Take a step across the divide

The reporters are gone, no longer looking for dregs of uncorroborated opinion to flaunt as fact. The incident in Bryan Hall no longer sweeps across the front page of The News and Record, but instead is content to dwell in the “Region” section. The news appears to have faded from the eyes of the nation, and it’s only a matter of time before Guilford is swept aside in favor of some new hot scandal.But that doesn’t mean it has faded from our minds. The issues that this “incident,” such a tidy and sterile word, has dredged up remain.

I speak of the self-inflicted divide in the student body. We can all see it. The averted gazes as you pass by someone of the opposite side, the five seats that separate your friends from the athletes down the table, that and more. We can all agree that stereotypes are inherently inaccurate, so why do we insist on using them, at Guilford of all places?

The divide started when collegiate athletics were brought to Guilford. The history behind it is of little concern now, as I wish to focus on how best to overcome this divide.

Guilford prides itself on being an institution that values equality and fairness, but if there are factions of the student body who refuse to hear each other, that goal will forever remain unattained. How can we claim tolerance if we refuse to listen to one another? It’s hypocrisy at the most fundamental level. It’s up to both sides to take steps out of their comfort zones and initiate conversations with one another.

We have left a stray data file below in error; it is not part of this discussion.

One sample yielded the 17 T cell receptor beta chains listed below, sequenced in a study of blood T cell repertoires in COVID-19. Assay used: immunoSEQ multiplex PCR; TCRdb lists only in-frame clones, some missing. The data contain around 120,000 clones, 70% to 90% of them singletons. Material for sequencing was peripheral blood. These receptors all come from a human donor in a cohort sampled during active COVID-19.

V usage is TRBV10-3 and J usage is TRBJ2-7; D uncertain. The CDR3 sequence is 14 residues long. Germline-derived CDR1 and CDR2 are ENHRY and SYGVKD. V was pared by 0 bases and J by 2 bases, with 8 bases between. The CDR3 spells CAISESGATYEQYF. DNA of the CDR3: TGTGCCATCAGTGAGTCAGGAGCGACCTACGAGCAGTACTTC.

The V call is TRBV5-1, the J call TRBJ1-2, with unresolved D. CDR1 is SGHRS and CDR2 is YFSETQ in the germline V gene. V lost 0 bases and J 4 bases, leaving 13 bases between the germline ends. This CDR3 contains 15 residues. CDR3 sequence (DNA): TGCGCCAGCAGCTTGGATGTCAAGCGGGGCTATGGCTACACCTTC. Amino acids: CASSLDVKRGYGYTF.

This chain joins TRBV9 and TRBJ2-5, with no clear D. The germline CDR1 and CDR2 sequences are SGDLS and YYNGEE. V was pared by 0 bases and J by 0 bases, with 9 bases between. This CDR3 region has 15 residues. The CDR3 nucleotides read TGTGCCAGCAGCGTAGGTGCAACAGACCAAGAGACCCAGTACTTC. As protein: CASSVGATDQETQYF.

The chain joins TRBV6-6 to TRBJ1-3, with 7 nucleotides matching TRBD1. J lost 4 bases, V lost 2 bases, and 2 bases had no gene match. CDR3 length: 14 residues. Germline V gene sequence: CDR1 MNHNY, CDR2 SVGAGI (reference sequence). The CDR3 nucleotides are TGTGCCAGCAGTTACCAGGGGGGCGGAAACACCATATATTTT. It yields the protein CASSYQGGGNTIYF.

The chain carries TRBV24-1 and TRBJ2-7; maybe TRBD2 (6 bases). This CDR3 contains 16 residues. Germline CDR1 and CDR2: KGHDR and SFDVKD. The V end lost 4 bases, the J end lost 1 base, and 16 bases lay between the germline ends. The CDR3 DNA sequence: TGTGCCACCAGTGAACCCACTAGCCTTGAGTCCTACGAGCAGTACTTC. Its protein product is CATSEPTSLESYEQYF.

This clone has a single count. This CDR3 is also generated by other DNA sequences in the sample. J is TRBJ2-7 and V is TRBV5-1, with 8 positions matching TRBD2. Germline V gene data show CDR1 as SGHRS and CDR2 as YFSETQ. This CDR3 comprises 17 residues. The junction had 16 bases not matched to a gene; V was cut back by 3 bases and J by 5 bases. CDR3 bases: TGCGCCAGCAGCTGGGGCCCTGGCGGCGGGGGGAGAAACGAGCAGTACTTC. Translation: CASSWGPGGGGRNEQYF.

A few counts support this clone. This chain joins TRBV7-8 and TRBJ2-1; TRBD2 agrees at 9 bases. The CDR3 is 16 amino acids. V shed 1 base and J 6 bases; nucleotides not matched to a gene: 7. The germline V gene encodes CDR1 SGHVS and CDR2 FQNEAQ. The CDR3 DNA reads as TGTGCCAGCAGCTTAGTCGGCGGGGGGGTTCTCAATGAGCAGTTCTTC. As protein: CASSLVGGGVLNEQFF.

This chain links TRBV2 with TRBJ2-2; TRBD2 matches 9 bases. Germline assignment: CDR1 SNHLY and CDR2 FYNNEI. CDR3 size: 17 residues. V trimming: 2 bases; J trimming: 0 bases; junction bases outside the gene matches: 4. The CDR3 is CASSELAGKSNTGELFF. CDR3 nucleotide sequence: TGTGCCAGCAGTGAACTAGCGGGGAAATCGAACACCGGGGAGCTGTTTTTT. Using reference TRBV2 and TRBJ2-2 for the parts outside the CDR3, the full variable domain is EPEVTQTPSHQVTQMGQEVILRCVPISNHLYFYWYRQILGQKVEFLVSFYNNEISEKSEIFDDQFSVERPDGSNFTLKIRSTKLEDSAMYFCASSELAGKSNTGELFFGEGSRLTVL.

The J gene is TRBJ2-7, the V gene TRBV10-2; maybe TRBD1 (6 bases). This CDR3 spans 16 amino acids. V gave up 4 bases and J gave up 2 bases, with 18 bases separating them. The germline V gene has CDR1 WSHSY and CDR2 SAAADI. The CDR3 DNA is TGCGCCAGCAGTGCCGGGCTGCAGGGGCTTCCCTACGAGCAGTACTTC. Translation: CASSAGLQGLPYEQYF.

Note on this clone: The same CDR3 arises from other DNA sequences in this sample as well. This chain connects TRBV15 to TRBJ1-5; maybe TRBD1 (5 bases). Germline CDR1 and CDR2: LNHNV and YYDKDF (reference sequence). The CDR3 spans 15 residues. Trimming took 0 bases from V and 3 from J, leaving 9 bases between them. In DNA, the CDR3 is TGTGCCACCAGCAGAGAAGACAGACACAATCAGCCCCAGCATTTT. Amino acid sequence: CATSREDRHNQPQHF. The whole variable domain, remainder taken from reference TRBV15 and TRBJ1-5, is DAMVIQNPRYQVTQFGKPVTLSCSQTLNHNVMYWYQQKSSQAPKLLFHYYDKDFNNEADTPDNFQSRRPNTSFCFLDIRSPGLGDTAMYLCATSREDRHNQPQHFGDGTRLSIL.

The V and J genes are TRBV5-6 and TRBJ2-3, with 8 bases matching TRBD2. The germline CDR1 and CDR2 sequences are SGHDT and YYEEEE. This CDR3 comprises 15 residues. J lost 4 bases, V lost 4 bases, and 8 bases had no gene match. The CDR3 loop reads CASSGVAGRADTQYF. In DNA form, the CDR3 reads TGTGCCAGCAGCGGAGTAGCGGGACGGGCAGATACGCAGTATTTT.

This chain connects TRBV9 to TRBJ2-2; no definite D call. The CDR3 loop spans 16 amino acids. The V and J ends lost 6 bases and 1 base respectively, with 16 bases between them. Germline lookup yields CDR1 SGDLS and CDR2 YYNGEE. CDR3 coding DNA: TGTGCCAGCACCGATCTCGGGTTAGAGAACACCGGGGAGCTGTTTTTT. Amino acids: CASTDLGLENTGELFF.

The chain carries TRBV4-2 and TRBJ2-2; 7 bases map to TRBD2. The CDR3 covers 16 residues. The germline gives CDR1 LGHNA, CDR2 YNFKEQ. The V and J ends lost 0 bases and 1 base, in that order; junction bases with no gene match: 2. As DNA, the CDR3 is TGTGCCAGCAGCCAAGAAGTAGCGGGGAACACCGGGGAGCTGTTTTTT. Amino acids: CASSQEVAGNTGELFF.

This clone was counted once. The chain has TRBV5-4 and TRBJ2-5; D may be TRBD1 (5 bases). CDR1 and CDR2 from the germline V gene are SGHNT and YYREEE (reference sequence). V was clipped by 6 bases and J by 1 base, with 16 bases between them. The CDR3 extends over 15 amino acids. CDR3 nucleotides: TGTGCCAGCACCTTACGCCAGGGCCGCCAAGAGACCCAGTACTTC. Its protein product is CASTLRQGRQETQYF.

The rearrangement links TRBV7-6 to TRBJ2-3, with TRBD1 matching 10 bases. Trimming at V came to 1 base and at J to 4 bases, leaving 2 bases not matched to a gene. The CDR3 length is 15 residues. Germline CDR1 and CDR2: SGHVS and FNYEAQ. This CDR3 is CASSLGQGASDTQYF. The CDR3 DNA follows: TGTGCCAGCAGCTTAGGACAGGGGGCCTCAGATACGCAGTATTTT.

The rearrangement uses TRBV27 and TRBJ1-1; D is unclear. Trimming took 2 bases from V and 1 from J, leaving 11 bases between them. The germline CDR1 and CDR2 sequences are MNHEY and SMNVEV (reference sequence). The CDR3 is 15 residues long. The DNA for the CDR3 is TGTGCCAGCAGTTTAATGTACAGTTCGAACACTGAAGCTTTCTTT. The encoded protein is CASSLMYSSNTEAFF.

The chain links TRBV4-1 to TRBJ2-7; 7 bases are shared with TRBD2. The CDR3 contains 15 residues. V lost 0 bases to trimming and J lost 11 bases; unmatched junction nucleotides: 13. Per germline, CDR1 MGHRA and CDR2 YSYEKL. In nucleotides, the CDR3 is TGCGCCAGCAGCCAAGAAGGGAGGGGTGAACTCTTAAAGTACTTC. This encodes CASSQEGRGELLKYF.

I’ll start with the athletes. Playing a sport is a huge commitment. A good quarter of the day, if not more, is often taken up by practice, and that leaves little time for other commitments. If our sports are all we do, we cut ourselves off from the rest of campus. If we want to change the “meathead” stereotype, we need to get involved on campus and show that we care about Guilford, just like everyone else. Respect those whose passions lead them in other directions and support them in their endeavors.

Now, for the other side, the non-athletes. Athletes would love to see you in the stands at our games. Nothing sucks worse than playing in the home stadium with about 20 people in the stands, especially when those 20 are parents and significant others. Most people don’t realize how much a cheering crowd can bolster a team’s confidence. We see it when it happens and rest assured we don’t forget it. Bring your friends to a game, even if you don’t stick around for the whole game; the effect that cheering fans have can turn the tide of a game. When was the last time you got to scream and holler without getting a noise violation?

Students, be they athletes or not, need to take initiative and reach out to one another. We are all students at Guilford College and are driven by the same things deep down. Recognizing that is a fundamental step towards accepting one another.

That’s what Guilford College is about.